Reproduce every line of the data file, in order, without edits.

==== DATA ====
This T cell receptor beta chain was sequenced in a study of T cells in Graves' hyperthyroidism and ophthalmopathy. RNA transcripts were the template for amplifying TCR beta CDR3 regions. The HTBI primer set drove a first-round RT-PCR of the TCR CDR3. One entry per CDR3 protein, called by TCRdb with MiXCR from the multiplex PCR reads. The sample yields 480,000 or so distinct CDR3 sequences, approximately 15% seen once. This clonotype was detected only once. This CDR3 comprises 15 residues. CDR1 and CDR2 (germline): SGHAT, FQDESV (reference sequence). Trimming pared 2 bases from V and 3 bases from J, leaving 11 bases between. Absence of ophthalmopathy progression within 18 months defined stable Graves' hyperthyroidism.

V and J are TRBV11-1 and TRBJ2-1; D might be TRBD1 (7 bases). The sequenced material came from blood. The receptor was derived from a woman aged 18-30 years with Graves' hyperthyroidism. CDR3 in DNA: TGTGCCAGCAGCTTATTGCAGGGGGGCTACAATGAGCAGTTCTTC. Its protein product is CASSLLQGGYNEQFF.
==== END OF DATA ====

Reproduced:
This T cell receptor beta chain was sequenced in a study of T cells in Graves' hyperthyroidism and ophthalmopathy. RNA transcripts were the template for amplifying TCR beta CDR3 regions. The HTBI primer set drove a first-round RT-PCR of the TCR CDR3. One entry per CDR3 protein, called by TCRdb with MiXCR from the multiplex PCR reads. The sample yields 480,000 or so distinct CDR3 sequences, approximately 15% seen once. This clonotype was detected only once. This CDR3 comprises 15 residues. CDR1 and CDR2 (germline): SGHAT, FQDESV (reference sequence). Trimming pared 2 bases from V and 3 bases from J, leaving 11 bases between. Absence of ophthalmopathy progression within 18 months defined stable Graves' hyperthyroidism.

V and J are TRBV11-1 and TRBJ2-1; D might be TRBD1 (7 bases). The sequenced material came from blood. The receptor was derived from a woman aged 18-30 years with Graves' hyperthyroidism. CDR3 in DNA: TGTGCCAGCAGCTTATTGCAGGGGGGCTACAATGAGCAGTTCTTC. Its protein product is CASSLLQGGYNEQFF.